Sunday, 26 May 2013

Broken engagement: who keeps the ring?



Q: My boyfriend proposed, gave me a ring and then cheated on me 2 months later. I dumped him and now he wants the ring back. What does the law say about this?





N.B.: In order to reflect modern day society where a woman would sometimes propose to a man, the following terms have been altered for this article.
FiancĂ© – man, changed to ring-giver
FiancĂ©e – woman, changed to ring-receiver

A: I was unable to find anything in Trinidad law concerning it, so…

British Law (most likely what T&T will follow)
According to the UK’s Law Reform (Miscellaneous Provisions) Act 1970 - Section 3(2); “The gift of an engagement ring shall be presumed to be an absolute gift; this presumption may be rebutted by proving that the ring was given on the condition, express or implied, that it should be returned if the marriage did not take place for any reason.”

In other words, the engagement ring is a gift and the ring-receiver is not obliged to return it. 

American Law
Legally, this condition can be subject to either a modified or a strict fault rule:
  • Modified rule - the ring-giver can demand the return of the ring unless s/he breaks the engagement.
  • Strict rule - the ring-giver is entitled to the return unless his/her actions caused the breakup of the relationship, the same as the traditional approach.
There is also a third instance called the no-fault rule, whereby the ring must always be returned regardless of the circumstances. The ring only becomes the property of the woman when marriage occurs.


As with almost all laws in America, every state is different:

States Where an Engagement Ring Must Be Returned:
Many courts look at an engagement ring as a conditional gift that is given in contemplation of marriage. If there is no marriage, then the engagement ring needs to be returned. The courts also have held in these states that the reasoning for no-fault divorces holds for no-fault broken engagements so an engagement ring should always be returned regardless of who decided to call off the engagement.
Conditional Gift States:
·         Iowa
·         Kansas
·         Michigan
·         Minnesota
·         New Jersey
·         New Mexico
·         New York
·         Pennsylvania
·         Wisconsin

States Where an Engagement Ring May Be Kept:
In these locales, an engagement ring is considered to be an implied conditional gift and if the guy breaks the engagement, he won't get the ring back. If he doesn't break the engagement, he can request its return. Bottom line: If you get dumped, you get to keep the ring in these states.
Implied Conditional Gift States:
·         California
·         Texas
·         Washington

States Where an Engagement Ring Can Always Be Kept:
Other courts have held the belief that an engagement ring is an unconditional gift and so it doesn't need to be given back.
Unconditional Gift States:
·         Montana

Sunday, 19 May 2013

Trinidad & Tobago Pro Se Divorce Procedure


Q: Do I need a Lawyer to file for a divorce? I don't have much money, so I'm wondering if I can do it myself.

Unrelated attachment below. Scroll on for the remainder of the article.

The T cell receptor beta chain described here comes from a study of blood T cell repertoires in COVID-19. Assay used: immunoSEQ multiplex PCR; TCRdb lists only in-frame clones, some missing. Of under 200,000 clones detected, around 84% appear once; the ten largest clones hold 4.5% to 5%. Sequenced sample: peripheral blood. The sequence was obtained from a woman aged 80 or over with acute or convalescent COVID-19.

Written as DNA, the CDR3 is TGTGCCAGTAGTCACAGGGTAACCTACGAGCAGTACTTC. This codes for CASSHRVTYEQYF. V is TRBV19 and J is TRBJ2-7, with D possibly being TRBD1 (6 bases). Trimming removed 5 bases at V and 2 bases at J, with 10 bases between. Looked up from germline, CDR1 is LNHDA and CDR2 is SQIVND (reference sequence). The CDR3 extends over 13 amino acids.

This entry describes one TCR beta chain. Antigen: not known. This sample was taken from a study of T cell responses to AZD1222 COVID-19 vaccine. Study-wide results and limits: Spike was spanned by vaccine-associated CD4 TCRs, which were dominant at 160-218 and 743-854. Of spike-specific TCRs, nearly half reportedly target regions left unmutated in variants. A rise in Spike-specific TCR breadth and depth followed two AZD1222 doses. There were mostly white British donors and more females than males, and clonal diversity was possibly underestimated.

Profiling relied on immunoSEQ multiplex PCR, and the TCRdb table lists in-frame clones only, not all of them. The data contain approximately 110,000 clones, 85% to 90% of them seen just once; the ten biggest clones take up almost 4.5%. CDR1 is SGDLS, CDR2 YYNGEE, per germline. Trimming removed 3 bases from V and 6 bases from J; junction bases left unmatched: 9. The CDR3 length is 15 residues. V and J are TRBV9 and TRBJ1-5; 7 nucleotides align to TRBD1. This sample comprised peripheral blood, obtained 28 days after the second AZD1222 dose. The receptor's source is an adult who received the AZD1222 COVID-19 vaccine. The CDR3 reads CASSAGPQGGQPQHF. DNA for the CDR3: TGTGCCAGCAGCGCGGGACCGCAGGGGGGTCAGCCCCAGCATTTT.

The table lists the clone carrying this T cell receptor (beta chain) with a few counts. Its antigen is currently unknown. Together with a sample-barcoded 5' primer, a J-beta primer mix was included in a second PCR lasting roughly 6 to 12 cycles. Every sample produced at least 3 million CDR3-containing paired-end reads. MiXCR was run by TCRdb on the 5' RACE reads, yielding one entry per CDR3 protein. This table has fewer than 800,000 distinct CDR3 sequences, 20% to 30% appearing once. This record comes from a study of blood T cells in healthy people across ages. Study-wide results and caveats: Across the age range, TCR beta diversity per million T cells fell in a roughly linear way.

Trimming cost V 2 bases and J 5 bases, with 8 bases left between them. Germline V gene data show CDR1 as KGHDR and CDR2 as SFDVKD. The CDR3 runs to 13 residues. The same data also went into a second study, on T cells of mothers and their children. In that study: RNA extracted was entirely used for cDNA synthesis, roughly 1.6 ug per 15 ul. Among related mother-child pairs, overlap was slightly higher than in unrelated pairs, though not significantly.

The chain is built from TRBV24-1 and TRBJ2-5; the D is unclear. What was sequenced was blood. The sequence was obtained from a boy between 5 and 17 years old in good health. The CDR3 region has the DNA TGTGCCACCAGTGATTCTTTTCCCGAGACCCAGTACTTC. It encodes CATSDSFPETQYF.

A: Yes, it is possible to file for a divorce on your own, but due to the complexity of many divorces, I will not recommend that anyone does this unless, of course, they have a legal background. If not done properly, i.e., proper wording on documents; use of correct forms; and having things done within the time frames and signed by the right people, the outcome can be very adverse.

With that being said, the cost still remains an issue as the average Lawyer in Trinidad and Tobago charges TT$5000/US$800/£530 to START proceedings. This price will increase depending on the case's complexity, i.e., the involvement of property, children, joint business venture and/or alimony. 

 
Beginning The Pro Se Process: The spouse who files for the divorce is called the Petitioner. The other spouse is called the Respondent. 

If you are the Petitioner, you will file a Petition for Divorce. The Petitioner can get the divorce package from the Family Court.

If you are the Respondent, the petition would have been already filed and you will have been served; you now have to respond. 


Below are things to consider before filing a Petition for Divorce:
  • Where to file the Original Petition.
  • How to file.
  • Grounds for divorce
  • Notifying your spouse that you have filed for divorce
Where to File: The Family Court is located at Cipriani House, 4 Cipriani Boulevard, Port of Spain and can be contacted on 223-1060. Tobago residents must use the Trinidad Family Court to file a divorce.

Filing Your Petition for Divorce: After completing the petition and statement of arrangements (if there are children involved), you have to hand deliver the form with the ORIGINAL marriage certificate and pay the necessary fees, which is around $100 for a simple divorce. Fees vary depending on pages and number of separate applications included. 

N.B. The petition MUST be printed on both sides of the paper (not one side per page) and two copies of the petition and marriage certificate are required. 

The clerk will stamp them with the date and file the original with the court. The two copies will be date stamped and one returned to you for your files. The other is used to notify the Respondent that a petition has been filed. 

If you want to get a divorce, you have to prove the irretrievably breakdown of the marriage. 

Grounds for divorce according to Section 4(1) of the Matrimonial Proceedings and Property Act 1972, as amended:

·         adultery

·         unreasonable behaviour  (e.g. abuse)